Joenell Rubin: Where is Brenda DuPont’s Killer Now?

Brenda DuPont lived just a few houses away from her sister while going through a tough time and working to regain custody of her daughter. One morning in May 1988, Brenda didn’t answer the door when her nephew knocked and was later found dead in the house. The police pursued many leads, but none were successful until July 2012, when a man named Joenell Rubin was charged with the murder. He lived in the same neighborhood in Opelousas, Louisiana, as Brenda and her family and was friends with one of her children. A&E’s ‘Cold Case Files’ episode ‘Killer in the Storm’ details the police work that led to his arrest, conviction, and subsequent imprisonment.

Joenell Rubin Was a Friend of His Victim’s Niece

In May 1988, Joenell Rubin was living in Opelousas, Louisiana, and was notorious for being involved in petty crimes. He occasionally visited the house of Linda Nicholas, as he was on good terms with one of her daughters. On the afternoon of May 21, 1988, while Linda’s sister, Brenda DuPont, who lived a few houses away, was also visiting, Rubin was at the house. He began playing with a knife, ignoring Linda’s requests to stop. Upset by his behavior, Linda asked him to leave the house immediately.

Brenda left her sister’s home around 7 pm, allowing Rubin to enter her bedroom through a window in her backyard. Prosecutors claim he had the same knife he had taken from Linda’s home. Upon entering, he overpowered Brenda, sexually assaulted her and then stabbed her multiple times. Afterward, he fled the house, leaving it in disarray, with a mattress tilted on top of the victim. When Brenda was found dead, the police narrowed down a few suspects, and Rubin was one of them.

Rubin was brought in for questioning by the police and provided an alibi, stating that he was with a friend on the night of the murder. However, the police never verified his alibi and failed to uncover any further leads. They had collected DNA samples from the crime scene and Brenda’s body, but due to the lack of advanced technology for precise matching at the time, the evidence was not helpful. Despite no other developments, Brenda’s family remained persistent in urging the police to reopen the case, and their determination finally paid off in 2012.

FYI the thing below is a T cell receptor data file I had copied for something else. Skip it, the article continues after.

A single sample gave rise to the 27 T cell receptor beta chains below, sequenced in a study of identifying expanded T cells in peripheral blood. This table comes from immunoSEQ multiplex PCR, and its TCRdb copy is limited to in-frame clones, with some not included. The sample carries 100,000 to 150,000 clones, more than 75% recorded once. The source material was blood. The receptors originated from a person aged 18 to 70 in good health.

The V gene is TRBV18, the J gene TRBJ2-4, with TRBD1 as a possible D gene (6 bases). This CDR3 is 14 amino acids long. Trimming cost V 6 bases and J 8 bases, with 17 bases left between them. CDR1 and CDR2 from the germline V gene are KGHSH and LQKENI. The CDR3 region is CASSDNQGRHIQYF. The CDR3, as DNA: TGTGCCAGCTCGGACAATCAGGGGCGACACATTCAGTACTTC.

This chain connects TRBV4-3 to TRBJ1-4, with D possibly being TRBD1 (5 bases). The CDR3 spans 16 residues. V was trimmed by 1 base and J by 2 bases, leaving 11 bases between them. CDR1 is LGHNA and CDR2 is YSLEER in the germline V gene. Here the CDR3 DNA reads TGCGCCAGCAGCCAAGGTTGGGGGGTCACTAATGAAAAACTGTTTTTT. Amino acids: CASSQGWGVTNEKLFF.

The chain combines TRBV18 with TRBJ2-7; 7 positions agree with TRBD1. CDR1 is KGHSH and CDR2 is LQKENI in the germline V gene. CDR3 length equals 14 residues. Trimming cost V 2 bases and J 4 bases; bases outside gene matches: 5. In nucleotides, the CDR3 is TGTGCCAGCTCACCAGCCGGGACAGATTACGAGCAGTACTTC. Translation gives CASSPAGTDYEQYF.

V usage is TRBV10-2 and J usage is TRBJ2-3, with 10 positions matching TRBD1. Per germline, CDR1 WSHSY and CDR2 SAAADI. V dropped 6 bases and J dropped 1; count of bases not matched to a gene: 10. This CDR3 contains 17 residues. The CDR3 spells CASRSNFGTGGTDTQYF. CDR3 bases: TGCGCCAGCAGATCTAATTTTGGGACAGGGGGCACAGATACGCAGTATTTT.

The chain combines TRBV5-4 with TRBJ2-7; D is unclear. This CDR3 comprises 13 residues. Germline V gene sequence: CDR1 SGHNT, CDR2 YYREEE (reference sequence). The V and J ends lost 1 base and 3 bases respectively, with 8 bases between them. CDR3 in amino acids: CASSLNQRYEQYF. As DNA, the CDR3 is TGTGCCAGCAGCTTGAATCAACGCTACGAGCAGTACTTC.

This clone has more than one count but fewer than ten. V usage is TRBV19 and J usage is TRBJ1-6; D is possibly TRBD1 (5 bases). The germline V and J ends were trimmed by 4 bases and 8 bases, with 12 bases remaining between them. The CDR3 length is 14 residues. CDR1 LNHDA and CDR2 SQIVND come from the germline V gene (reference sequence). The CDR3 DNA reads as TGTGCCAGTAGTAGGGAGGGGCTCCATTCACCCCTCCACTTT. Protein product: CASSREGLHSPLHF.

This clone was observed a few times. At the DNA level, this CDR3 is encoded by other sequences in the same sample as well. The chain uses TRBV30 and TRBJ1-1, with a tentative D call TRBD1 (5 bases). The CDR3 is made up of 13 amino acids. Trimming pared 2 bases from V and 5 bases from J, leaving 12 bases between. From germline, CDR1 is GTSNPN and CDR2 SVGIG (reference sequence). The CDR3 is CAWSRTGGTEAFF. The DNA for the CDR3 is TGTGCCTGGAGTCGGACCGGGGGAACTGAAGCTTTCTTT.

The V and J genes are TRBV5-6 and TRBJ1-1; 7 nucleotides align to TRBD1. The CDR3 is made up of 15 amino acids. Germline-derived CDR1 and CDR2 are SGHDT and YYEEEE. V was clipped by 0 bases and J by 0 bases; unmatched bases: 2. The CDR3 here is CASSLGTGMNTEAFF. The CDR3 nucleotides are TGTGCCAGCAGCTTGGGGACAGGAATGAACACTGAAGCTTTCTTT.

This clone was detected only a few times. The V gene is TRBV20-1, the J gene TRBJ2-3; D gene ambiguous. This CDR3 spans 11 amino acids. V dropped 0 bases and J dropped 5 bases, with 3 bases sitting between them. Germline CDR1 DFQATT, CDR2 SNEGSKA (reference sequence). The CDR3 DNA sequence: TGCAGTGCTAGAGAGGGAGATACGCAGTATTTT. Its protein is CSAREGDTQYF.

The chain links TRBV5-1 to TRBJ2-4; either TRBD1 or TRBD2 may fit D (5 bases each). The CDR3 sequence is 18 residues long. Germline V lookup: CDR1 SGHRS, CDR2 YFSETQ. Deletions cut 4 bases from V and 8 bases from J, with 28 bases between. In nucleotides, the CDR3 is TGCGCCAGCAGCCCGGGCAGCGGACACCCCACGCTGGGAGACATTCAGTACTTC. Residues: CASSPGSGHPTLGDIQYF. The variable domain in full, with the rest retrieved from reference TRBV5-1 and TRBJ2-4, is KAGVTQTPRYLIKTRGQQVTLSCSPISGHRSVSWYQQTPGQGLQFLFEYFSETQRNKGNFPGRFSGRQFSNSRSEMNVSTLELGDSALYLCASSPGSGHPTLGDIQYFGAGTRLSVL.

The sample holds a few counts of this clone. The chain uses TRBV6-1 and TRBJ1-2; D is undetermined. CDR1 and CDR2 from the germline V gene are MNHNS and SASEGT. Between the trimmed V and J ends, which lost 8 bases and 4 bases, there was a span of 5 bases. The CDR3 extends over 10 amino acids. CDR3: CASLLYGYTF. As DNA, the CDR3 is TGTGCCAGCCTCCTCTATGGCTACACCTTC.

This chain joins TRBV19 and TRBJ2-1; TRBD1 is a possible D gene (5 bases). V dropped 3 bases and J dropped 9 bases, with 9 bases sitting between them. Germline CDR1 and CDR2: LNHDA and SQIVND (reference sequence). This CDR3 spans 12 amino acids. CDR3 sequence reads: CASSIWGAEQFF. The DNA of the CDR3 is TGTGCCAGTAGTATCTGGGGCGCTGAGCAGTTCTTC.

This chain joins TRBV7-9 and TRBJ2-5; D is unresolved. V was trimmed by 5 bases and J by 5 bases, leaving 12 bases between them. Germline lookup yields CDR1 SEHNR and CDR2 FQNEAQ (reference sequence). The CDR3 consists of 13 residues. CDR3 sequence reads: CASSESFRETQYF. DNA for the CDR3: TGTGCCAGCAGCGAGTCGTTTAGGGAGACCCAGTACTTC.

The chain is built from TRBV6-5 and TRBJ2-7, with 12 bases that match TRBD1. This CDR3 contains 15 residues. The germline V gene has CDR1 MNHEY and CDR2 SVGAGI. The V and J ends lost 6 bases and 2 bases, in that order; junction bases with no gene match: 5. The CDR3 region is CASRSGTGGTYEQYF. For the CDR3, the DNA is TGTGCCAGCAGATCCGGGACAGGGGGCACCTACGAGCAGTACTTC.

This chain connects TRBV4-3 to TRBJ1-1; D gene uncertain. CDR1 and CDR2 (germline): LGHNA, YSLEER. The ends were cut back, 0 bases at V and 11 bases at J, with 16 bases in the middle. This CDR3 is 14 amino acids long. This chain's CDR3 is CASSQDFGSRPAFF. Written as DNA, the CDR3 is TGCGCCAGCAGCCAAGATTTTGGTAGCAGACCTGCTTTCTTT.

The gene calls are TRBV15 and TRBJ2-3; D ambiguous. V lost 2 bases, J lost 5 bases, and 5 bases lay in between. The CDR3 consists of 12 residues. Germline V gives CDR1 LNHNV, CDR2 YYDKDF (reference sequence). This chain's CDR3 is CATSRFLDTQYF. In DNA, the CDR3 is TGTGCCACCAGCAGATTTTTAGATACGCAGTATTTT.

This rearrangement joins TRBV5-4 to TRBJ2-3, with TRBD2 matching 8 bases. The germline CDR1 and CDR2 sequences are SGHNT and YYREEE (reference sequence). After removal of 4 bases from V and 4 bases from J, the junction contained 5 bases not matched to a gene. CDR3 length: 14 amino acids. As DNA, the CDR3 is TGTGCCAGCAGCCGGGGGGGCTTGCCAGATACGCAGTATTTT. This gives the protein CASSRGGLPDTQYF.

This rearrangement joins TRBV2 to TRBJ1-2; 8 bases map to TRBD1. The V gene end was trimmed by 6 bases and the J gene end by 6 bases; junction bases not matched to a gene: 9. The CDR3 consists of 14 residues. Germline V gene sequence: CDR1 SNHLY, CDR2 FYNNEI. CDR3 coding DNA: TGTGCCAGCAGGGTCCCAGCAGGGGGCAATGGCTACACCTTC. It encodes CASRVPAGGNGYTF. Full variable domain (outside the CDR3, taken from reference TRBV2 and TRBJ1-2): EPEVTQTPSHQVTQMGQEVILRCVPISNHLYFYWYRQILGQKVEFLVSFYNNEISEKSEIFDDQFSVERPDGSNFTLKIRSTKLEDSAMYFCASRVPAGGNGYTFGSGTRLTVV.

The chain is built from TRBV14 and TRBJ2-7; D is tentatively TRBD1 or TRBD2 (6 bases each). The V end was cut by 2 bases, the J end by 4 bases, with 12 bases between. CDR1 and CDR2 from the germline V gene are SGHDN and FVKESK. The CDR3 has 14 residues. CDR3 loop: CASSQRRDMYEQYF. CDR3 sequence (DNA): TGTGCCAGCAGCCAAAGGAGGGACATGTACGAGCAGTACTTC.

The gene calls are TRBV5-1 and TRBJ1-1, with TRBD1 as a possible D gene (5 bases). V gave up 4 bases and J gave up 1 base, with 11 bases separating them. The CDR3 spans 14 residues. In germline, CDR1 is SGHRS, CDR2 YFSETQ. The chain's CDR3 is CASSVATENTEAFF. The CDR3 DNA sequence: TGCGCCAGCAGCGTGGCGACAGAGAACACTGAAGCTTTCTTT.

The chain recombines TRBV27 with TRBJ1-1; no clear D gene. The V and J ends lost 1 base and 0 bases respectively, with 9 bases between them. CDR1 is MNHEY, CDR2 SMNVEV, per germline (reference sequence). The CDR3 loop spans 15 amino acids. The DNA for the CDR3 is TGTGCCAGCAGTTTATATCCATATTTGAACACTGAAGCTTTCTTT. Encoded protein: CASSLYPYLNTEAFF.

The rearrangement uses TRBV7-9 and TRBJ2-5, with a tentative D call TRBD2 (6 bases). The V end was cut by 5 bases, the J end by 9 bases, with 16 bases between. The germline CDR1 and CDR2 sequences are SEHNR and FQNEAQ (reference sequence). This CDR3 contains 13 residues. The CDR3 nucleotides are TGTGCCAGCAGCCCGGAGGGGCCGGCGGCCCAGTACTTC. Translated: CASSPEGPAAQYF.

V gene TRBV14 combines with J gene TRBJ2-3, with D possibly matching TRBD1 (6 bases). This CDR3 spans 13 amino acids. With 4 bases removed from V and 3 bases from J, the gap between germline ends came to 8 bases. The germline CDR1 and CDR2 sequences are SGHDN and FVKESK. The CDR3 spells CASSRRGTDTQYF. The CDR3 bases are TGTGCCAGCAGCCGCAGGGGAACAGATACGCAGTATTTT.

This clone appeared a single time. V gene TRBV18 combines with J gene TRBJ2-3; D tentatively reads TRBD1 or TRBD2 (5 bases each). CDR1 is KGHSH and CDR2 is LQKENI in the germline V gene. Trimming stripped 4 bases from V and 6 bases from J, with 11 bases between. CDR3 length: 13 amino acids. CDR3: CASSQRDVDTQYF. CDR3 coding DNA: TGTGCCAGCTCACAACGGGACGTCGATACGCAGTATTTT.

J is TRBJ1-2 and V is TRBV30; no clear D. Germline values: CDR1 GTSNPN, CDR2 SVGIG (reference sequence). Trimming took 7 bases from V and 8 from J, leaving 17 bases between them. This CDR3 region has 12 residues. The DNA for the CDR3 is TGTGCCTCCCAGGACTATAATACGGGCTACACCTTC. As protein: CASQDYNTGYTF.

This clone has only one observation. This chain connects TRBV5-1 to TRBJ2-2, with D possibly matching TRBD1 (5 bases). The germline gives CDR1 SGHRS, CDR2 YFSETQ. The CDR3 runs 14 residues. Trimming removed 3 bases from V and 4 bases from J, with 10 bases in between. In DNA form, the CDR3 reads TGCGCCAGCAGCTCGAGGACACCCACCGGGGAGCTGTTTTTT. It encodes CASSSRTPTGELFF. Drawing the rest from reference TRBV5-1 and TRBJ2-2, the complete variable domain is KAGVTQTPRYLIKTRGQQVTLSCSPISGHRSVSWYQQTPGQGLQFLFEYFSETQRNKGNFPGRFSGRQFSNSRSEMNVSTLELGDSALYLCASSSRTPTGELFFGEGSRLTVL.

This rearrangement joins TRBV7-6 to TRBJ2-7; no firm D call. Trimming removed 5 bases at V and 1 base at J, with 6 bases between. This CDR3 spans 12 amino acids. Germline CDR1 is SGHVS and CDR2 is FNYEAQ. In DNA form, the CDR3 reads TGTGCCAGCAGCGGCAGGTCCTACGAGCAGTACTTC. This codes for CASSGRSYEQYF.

With a newly formed cold case unit focusing on Brenda DuPont’s murder, the DNA retrieved from her body was checked against the police database, leading to a match with Rubin. To the police’s surprise, he was already being held in the county jail on domestic abuse charges. The police re-examined his alibi, who then revealed that Rubin had not been with her on the night of the murder. He was brought in for questioning, during which he completely denied involvement in the crime.

The interrogation lasted three days, and on July 19, 2012, Rubin was charged with first-degree murder while in the commission of the aggravated rape. He was incredulous when he was informed of the charge. He said, “You charging me with a murder? Are you serious? How can you charge me? Show me the proof. C’mon man, you’re kidding.”

Joenell Rubin is Serving a Life Sentence Today

Joenell Rubin’s trial began on January 25, 2016. The prosecutors presented their case, with Linda Nicholas testifying against him, recounting how he had been in her house on the night of the murder and how she had kicked him out. She theorized that he might have been angry and, seeing Brenda DuPont as a petite woman who could be easily overpowered, committed the crime. In his defense, his lawyers argued that even if his DNA was found on Brenda’s body, there was no evidence placing him inside her house on the night of the murder. They further alleged that the relationship between Rubin and Brenda had been consensual.

The jury deliberated for three hours before finding Rubin guilty of first-degree murder. His sentencing was scheduled for February 18, 2016, when he was sentenced to life imprisonment at hard labor without benefits, with credit for time served since his arrest. In 2017, He approached the Court of Appeal of Louisiana, arguing that the circumstantial evidence presented did not prove his guilt and that exculpatory and self-serving statements were included in the trial. However, the appeal was not given any merit. Now, about 53 years old, Rubin is being held under the Louisiana Department of Corrections. The details of his parole eligibility are not currently available to the public.

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